‘Stalking’ Instagram accounts are now a thing – here’s why they’re so dangerous

Hands up who’s running a secret ‘snooping’ feed? It’s a trend that’s on the rise so when Olivia Adams’s mate confessed to one, she asked an expert about the damaging effects on our mental wellbeing

Be honest, do you have – or have you ever used – a fake Instagram account to keep tabs on someone anonymously? First of all, thanks for owning up. Secondly, you’re not alone.

Yes, a new trend for 2020 is having not one, but two Instagram accounts. And I don’t mean one for business and one for personal use.

The second is a fake account, created to keep tabs on people you don’t want to know you’re watching. It’s creepy, time consuming (keeping one Instagram page relevant, thoughtful and interesting is challenge enough). And, more importantly, it’s not mentally healthy.

I was unfamiliar with the concept until recently. I had enjoyed a couple of dates with a guy and I was, erm, keen to keep an eye on his antics over Instagram Story – but I didn’t want him to know it. ‘You view him from my travel inspiration account, if you like’, my friend offered whilst we were out for dinner. ‘You’ve never mentioned this page before – or a particular interest in travel,’ I replied. ‘I know!’ She grinned. It turns out, she made the profile to keep watch on her ex, but for it to look legitimate, she began researching travel destinations, editing, filtering, writing captions and buying followers. Scary behaviour, and I promise she’s sane.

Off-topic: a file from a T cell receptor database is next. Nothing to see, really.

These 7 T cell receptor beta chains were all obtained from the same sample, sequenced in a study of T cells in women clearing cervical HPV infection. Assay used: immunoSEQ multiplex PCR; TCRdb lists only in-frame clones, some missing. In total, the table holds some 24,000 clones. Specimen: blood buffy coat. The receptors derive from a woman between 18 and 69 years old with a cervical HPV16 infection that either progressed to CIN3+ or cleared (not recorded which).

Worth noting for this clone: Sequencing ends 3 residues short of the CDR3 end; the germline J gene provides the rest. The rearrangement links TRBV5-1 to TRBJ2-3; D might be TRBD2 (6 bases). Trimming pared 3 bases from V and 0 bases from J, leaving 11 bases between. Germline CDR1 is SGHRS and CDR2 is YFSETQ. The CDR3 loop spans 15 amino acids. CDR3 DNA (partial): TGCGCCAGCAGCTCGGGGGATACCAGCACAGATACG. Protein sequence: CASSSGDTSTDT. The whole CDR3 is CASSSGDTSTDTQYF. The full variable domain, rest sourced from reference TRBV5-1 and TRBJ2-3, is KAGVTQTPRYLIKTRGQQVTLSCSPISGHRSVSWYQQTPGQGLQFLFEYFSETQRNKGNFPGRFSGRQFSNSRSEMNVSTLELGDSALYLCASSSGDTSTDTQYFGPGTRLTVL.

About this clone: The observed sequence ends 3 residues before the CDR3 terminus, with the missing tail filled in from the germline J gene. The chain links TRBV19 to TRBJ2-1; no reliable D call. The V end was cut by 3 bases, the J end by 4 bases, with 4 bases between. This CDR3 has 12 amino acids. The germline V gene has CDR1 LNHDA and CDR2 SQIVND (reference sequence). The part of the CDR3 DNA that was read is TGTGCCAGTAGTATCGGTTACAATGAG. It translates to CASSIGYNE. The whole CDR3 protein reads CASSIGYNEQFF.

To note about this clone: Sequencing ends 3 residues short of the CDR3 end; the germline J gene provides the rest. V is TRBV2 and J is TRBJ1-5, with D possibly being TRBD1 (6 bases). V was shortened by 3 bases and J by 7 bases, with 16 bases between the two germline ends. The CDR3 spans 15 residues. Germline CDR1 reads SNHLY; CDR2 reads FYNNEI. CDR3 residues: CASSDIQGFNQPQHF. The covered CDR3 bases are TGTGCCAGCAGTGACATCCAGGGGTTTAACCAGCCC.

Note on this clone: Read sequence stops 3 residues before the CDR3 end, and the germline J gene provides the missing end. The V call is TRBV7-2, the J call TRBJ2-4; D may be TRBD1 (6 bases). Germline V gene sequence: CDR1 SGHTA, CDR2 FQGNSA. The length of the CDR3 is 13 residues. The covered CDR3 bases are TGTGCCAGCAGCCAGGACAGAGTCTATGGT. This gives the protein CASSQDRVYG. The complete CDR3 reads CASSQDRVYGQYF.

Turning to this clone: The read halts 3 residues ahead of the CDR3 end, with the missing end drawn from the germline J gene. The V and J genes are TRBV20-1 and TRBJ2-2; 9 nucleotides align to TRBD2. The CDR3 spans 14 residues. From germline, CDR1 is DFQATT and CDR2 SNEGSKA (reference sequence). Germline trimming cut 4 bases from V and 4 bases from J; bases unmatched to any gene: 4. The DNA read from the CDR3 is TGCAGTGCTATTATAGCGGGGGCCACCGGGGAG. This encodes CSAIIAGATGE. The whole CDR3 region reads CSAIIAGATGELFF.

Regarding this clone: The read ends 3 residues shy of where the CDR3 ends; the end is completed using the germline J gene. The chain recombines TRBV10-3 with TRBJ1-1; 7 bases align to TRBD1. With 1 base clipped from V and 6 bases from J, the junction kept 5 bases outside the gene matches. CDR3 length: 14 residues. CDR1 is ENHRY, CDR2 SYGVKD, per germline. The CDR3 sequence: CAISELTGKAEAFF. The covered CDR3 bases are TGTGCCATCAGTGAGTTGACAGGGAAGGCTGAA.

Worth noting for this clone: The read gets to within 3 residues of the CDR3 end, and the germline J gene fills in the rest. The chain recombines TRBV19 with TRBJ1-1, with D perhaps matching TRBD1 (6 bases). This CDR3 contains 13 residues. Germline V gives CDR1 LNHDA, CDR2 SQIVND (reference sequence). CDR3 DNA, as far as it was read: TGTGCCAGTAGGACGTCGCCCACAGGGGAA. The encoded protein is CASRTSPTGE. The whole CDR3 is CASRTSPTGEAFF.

Instagram stalking

My friend created an account filled with aspirational travel content – so she could spy on her ex freely (Unsplash)

It didn’t take long for temptation to take hold, and I added her account to my phone so I could switch between the two. For a while, it relaxed me knowing I could watch inconspicuously. But anonymous social media stalking can have a significantly negative impact on our mental health, as Leading Psychotherapist Noel McDermott warns.

‘Using social media through a phone or computer tends to produce a chemical in the brain called dopamine. In this instance, it feels good to create and check the second account, but it’s a temporary feeling. Like with anything that gives too much of a good thing, you’ve got to come down. As soon as you put the phone down you’re going to get irritable and twitchy – most people don’t even realise this is a symptom of withdrawal. And because it’s a mood-altering chemical, you can even develop anxiety or depression.’

He goes on to say, ‘Operating a second account increases the chances of ending up with mood issues because of the social, emotional and psychological consequences of things that can happen on your social media, such as seeing photos or comments you weren’t expecting.’

The second account also means you will be spending even more time on Instagram. Noel advises moderation, stating that if you’re doing more than three to four hours a day, you’ve got a problem.